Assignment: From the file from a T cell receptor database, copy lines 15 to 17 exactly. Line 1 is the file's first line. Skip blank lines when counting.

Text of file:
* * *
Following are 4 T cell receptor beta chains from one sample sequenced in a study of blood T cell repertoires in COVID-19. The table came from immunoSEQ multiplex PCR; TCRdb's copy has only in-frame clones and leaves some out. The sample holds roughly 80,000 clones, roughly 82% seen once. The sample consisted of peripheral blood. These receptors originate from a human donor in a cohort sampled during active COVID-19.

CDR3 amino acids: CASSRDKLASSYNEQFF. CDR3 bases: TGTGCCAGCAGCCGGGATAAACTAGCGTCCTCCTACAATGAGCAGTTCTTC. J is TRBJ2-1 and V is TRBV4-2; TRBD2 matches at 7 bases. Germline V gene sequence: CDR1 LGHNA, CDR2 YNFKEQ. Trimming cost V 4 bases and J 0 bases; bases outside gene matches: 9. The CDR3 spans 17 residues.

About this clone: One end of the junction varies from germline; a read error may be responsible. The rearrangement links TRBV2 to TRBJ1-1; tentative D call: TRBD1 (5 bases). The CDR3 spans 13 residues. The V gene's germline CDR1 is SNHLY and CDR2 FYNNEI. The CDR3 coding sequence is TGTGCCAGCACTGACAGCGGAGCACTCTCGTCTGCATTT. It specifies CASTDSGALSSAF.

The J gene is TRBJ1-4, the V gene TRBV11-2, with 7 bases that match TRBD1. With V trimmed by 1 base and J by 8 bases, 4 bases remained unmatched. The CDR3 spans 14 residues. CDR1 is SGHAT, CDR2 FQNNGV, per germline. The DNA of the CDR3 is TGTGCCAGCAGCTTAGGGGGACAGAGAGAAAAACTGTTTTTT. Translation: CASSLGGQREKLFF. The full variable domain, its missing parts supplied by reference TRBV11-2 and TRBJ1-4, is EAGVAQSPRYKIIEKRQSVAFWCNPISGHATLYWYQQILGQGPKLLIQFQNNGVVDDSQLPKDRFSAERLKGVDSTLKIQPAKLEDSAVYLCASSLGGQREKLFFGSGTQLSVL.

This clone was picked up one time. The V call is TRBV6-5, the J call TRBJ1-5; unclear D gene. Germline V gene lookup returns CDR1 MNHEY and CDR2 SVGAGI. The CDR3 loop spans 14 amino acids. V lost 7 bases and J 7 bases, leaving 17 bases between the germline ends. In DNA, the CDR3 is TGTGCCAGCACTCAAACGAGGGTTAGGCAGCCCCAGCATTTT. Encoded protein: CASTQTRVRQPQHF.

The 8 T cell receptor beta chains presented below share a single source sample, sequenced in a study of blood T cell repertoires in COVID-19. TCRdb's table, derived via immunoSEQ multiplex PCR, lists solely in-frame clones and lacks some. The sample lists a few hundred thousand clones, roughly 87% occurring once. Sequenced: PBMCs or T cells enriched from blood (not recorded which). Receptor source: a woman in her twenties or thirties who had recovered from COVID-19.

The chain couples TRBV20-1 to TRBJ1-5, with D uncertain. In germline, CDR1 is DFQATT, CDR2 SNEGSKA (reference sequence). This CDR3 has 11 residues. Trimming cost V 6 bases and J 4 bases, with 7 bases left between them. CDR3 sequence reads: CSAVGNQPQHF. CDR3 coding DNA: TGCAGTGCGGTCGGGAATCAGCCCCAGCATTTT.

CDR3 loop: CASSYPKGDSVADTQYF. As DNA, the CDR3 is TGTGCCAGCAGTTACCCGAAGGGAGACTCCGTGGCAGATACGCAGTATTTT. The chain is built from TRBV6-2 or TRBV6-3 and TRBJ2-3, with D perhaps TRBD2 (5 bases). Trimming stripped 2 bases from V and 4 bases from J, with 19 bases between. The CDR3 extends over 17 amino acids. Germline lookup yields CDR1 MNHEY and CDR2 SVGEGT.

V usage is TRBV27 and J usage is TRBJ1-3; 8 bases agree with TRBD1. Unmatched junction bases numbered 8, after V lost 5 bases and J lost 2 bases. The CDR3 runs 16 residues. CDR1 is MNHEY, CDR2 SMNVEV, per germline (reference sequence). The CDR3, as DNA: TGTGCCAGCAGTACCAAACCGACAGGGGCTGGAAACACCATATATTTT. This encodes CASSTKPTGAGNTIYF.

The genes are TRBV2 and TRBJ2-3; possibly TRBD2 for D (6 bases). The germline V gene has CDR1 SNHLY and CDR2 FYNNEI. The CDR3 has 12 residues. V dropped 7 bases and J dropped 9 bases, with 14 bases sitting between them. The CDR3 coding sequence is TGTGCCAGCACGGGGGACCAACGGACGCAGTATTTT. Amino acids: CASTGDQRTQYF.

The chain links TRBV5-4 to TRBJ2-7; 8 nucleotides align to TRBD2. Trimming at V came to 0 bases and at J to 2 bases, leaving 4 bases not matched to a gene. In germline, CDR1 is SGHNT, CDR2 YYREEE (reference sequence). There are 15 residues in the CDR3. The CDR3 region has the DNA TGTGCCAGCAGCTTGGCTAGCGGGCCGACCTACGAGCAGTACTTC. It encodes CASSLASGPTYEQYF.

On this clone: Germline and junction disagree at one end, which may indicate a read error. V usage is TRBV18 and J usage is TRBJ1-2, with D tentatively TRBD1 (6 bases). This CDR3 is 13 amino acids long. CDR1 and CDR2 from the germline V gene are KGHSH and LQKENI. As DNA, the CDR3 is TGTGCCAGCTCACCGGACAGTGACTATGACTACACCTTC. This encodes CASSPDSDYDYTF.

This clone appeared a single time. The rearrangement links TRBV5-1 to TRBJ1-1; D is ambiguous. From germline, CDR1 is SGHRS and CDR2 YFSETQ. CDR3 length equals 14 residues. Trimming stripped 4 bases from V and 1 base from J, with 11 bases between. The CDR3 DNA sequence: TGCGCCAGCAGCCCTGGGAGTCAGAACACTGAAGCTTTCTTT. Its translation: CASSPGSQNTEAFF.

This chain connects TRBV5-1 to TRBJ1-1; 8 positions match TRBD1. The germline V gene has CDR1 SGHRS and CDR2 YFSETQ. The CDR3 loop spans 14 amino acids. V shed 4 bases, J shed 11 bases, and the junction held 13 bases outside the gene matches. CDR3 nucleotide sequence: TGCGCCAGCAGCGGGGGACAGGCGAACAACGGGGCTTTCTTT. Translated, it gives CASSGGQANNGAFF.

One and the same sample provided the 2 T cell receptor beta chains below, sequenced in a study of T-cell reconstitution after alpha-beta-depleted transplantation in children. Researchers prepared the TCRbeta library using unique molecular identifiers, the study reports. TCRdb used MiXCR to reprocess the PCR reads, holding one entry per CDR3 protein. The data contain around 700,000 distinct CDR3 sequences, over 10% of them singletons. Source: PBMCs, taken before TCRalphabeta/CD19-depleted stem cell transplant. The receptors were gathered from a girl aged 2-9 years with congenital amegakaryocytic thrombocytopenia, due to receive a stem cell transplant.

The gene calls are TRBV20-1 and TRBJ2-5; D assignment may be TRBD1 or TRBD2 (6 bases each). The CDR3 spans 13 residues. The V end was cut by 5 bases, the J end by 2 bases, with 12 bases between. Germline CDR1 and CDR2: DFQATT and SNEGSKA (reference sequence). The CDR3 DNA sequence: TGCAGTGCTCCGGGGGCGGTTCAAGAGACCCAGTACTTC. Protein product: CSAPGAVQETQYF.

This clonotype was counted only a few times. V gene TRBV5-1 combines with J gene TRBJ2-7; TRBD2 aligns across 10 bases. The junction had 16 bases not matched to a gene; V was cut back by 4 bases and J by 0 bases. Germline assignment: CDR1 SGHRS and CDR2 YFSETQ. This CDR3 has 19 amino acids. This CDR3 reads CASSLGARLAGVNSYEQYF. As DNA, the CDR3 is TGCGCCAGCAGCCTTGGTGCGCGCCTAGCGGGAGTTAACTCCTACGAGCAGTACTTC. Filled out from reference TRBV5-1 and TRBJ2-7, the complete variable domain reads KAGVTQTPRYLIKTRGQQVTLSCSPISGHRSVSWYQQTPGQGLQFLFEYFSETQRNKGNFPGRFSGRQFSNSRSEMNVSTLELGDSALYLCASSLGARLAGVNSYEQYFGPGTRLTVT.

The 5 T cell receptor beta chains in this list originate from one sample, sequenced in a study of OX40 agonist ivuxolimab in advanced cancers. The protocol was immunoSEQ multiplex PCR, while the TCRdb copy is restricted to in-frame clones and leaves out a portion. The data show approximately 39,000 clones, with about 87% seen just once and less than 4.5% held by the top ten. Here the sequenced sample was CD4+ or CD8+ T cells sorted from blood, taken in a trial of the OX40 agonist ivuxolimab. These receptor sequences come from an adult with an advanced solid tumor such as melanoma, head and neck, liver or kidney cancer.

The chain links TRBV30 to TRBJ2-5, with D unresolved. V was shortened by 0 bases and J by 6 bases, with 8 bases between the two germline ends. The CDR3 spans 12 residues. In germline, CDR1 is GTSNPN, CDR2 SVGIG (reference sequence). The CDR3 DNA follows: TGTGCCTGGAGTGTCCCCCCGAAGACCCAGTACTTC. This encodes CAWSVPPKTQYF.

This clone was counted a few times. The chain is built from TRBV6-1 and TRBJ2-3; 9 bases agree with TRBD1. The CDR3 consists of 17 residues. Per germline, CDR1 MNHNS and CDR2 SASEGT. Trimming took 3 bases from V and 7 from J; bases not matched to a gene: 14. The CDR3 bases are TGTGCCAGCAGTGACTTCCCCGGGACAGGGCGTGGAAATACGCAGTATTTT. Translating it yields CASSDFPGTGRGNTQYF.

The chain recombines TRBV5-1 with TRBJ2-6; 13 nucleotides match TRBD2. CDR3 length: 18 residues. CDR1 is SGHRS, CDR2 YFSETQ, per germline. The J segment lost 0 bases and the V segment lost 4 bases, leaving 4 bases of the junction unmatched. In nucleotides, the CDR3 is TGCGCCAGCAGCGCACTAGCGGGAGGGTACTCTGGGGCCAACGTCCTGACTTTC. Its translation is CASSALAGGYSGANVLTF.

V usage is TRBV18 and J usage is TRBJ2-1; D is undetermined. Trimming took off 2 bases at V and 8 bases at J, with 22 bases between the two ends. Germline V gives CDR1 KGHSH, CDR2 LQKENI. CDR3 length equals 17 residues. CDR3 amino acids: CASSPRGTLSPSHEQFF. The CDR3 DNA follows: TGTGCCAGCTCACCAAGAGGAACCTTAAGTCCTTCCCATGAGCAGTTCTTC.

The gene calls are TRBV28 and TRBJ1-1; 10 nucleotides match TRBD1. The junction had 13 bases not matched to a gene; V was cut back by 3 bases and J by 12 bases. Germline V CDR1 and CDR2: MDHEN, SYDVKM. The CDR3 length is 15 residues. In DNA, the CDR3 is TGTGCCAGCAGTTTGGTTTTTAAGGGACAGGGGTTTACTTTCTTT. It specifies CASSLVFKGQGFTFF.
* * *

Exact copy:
One and the same sample provided the 2 T cell receptor beta chains below, sequenced in a study of T-cell reconstitution after alpha-beta-depleted transplantation in children. Researchers prepared the TCRbeta library using unique molecular identifiers, the study reports. TCRdb used MiXCR to reprocess the PCR reads, holding one entry per CDR3 protein. The data contain around 700,000 distinct CDR3 sequences, over 10% of them singletons. Source: PBMCs, taken before TCRalphabeta/CD19-depleted stem cell transplant. The receptors were gathered from a girl aged 2-9 years with congenital amegakaryocytic thrombocytopenia, due to receive a stem cell transplant.

The gene calls are TRBV20-1 and TRBJ2-5; D assignment may be TRBD1 or TRBD2 (6 bases each). The CDR3 spans 13 residues. The V end was cut by 5 bases, the J end by 2 bases, with 12 bases between. Germline CDR1 and CDR2: DFQATT and SNEGSKA (reference sequence). The CDR3 DNA sequence: TGCAGTGCTCCGGGGGCGGTTCAAGAGACCCAGTACTTC. Protein product: CSAPGAVQETQYF.

This clonotype was counted only a few times. V gene TRBV5-1 combines with J gene TRBJ2-7; TRBD2 aligns across 10 bases. The junction had 16 bases not matched to a gene; V was cut back by 4 bases and J by 0 bases. Germline assignment: CDR1 SGHRS and CDR2 YFSETQ. This CDR3 has 19 amino acids. This CDR3 reads CASSLGARLAGVNSYEQYF. As DNA, the CDR3 is TGCGCCAGCAGCCTTGGTGCGCGCCTAGCGGGAGTTAACTCCTACGAGCAGTACTTC. Filled out from reference TRBV5-1 and TRBJ2-7, the complete variable domain reads KAGVTQTPRYLIKTRGQQVTLSCSPISGHRSVSWYQQTPGQGLQFLFEYFSETQRNKGNFPGRFSGRQFSNSRSEMNVSTLELGDSALYLCASSLGARLAGVNSYEQYFGPGTRLTVT.